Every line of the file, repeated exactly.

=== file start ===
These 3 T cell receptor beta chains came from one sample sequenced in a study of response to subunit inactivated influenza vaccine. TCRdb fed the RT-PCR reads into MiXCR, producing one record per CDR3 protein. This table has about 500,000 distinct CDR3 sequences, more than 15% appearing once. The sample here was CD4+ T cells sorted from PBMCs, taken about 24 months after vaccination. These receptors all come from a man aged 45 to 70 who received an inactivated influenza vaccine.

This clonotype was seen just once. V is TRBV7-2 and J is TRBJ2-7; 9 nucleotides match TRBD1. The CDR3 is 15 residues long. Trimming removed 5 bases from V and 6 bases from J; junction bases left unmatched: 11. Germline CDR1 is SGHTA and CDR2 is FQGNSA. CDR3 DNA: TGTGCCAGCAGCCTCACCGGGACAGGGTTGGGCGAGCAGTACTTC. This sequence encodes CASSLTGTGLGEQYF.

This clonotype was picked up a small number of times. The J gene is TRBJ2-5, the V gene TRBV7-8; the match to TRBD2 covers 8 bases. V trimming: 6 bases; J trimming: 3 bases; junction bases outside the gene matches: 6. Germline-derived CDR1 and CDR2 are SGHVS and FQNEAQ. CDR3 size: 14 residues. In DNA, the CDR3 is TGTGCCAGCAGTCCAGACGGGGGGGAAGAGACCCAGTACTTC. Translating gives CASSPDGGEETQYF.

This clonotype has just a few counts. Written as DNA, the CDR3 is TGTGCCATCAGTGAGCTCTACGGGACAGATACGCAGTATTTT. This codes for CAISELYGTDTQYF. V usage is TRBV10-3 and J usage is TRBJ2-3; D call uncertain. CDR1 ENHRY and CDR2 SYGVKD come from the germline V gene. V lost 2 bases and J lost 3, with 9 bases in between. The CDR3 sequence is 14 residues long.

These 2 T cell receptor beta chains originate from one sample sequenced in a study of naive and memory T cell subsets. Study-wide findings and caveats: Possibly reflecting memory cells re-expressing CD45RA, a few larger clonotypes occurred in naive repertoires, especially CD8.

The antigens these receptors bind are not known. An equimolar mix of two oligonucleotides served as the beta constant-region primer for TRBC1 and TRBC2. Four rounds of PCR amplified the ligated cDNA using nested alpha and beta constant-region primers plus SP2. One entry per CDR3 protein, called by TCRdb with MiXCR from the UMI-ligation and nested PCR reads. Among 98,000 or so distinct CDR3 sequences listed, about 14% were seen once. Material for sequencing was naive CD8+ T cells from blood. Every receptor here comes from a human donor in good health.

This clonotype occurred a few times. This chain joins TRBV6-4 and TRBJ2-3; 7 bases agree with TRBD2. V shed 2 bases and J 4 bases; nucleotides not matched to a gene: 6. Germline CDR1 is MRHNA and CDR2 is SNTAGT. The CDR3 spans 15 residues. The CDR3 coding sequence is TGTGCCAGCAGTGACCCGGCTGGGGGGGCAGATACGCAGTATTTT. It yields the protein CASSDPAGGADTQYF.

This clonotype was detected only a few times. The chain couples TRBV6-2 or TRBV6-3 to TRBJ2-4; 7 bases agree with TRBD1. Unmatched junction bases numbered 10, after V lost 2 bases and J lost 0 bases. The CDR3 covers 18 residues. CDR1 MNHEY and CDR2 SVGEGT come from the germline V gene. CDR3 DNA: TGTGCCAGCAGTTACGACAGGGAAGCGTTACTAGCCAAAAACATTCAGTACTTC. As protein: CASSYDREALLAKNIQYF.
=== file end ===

These 3 T cell receptor beta chains came from one sample sequenced in a study of response to subunit inactivated influenza vaccine. TCRdb fed the RT-PCR reads into MiXCR, producing one record per CDR3 protein. This table has about 500,000 distinct CDR3 sequences, more than 15% appearing once. The sample here was CD4+ T cells sorted from PBMCs, taken about 24 months after vaccination. These receptors all come from a man aged 45 to 70 who received an inactivated influenza vaccine.

This clonotype was seen just once. V is TRBV7-2 and J is TRBJ2-7; 9 nucleotides match TRBD1. The CDR3 is 15 residues long. Trimming removed 5 bases from V and 6 bases from J; junction bases left unmatched: 11. Germline CDR1 is SGHTA and CDR2 is FQGNSA. CDR3 DNA: TGTGCCAGCAGCCTCACCGGGACAGGGTTGGGCGAGCAGTACTTC. This sequence encodes CASSLTGTGLGEQYF.

This clonotype was picked up a small number of times. The J gene is TRBJ2-5, the V gene TRBV7-8; the match to TRBD2 covers 8 bases. V trimming: 6 bases; J trimming: 3 bases; junction bases outside the gene matches: 6. Germline-derived CDR1 and CDR2 are SGHVS and FQNEAQ. CDR3 size: 14 residues. In DNA, the CDR3 is TGTGCCAGCAGTCCAGACGGGGGGGAAGAGACCCAGTACTTC. Translating gives CASSPDGGEETQYF.

This clonotype has just a few counts. Written as DNA, the CDR3 is TGTGCCATCAGTGAGCTCTACGGGACAGATACGCAGTATTTT. This codes for CAISELYGTDTQYF. V usage is TRBV10-3 and J usage is TRBJ2-3; D call uncertain. CDR1 ENHRY and CDR2 SYGVKD come from the germline V gene. V lost 2 bases and J lost 3, with 9 bases in between. The CDR3 sequence is 14 residues long.

These 2 T cell receptor beta chains originate from one sample sequenced in a study of naive and memory T cell subsets. Study-wide findings and caveats: Possibly reflecting memory cells re-expressing CD45RA, a few larger clonotypes occurred in naive repertoires, especially CD8.

The antigens these receptors bind are not known. An equimolar mix of two oligonucleotides served as the beta constant-region primer for TRBC1 and TRBC2. Four rounds of PCR amplified the ligated cDNA using nested alpha and beta constant-region primers plus SP2. One entry per CDR3 protein, called by TCRdb with MiXCR from the UMI-ligation and nested PCR reads. Among 98,000 or so distinct CDR3 sequences listed, about 14% were seen once. Material for sequencing was naive CD8+ T cells from blood. Every receptor here comes from a human donor in good health.

This clonotype occurred a few times. This chain joins TRBV6-4 and TRBJ2-3; 7 bases agree with TRBD2. V shed 2 bases and J 4 bases; nucleotides not matched to a gene: 6. Germline CDR1 is MRHNA and CDR2 is SNTAGT. The CDR3 spans 15 residues. The CDR3 coding sequence is TGTGCCAGCAGTGACCCGGCTGGGGGGGCAGATACGCAGTATTTT. It yields the protein CASSDPAGGADTQYF.

This clonotype was detected only a few times. The chain couples TRBV6-2 or TRBV6-3 to TRBJ2-4; 7 bases agree with TRBD1. Unmatched junction bases numbered 10, after V lost 2 bases and J lost 0 bases. The CDR3 covers 18 residues. CDR1 MNHEY and CDR2 SVGEGT come from the germline V gene. CDR3 DNA: TGTGCCAGCAGTTACGACAGGGAAGCGTTACTAGCCAAAAACATTCAGTACTTC. As protein: CASSYDREALLAKNIQYF.